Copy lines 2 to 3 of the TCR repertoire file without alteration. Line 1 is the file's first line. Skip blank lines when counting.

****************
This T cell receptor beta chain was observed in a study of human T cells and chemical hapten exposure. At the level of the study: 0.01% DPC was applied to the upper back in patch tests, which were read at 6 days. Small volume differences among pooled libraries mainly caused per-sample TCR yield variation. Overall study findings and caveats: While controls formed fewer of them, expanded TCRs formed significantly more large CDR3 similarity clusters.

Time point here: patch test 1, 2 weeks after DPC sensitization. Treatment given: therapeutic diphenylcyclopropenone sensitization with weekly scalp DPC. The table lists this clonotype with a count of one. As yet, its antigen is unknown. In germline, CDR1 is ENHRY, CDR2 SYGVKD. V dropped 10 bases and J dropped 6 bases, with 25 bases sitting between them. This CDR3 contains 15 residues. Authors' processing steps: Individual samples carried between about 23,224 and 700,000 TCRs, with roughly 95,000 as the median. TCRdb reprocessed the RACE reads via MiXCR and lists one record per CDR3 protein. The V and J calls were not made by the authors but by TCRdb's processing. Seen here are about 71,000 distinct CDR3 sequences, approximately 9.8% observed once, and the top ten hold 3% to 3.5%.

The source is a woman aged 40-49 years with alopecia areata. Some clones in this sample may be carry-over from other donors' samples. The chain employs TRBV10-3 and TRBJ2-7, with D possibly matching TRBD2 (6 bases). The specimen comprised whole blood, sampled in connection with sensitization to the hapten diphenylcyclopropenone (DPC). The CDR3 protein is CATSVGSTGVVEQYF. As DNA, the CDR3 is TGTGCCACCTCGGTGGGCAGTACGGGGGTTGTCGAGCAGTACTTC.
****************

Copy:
Time point here: patch test 1, 2 weeks after DPC sensitization. Treatment given: therapeutic diphenylcyclopropenone sensitization with weekly scalp DPC. The table lists this clonotype with a count of one. As yet, its antigen is unknown. In germline, CDR1 is ENHRY, CDR2 SYGVKD. V dropped 10 bases and J dropped 6 bases, with 25 bases sitting between them. This CDR3 contains 15 residues. Authors' processing steps: Individual samples carried between about 23,224 and 700,000 TCRs, with roughly 95,000 as the median. TCRdb reprocessed the RACE reads via MiXCR and lists one record per CDR3 protein. The V and J calls were not made by the authors but by TCRdb's processing. Seen here are about 71,000 distinct CDR3 sequences, approximately 9.8% observed once, and the top ten hold 3% to 3.5%.

The source is a woman aged 40-49 years with alopecia areata. Some clones in this sample may be carry-over from other donors' samples. The chain employs TRBV10-3 and TRBJ2-7, with D possibly matching TRBD2 (6 bases). The specimen comprised whole blood, sampled in connection with sensitization to the hapten diphenylcyclopropenone (DPC). The CDR3 protein is CATSVGSTGVVEQYF. As DNA, the CDR3 is TGTGCCACCTCGGTGGGCAGTACGGGGGTTGTCGAGCAGTACTTC.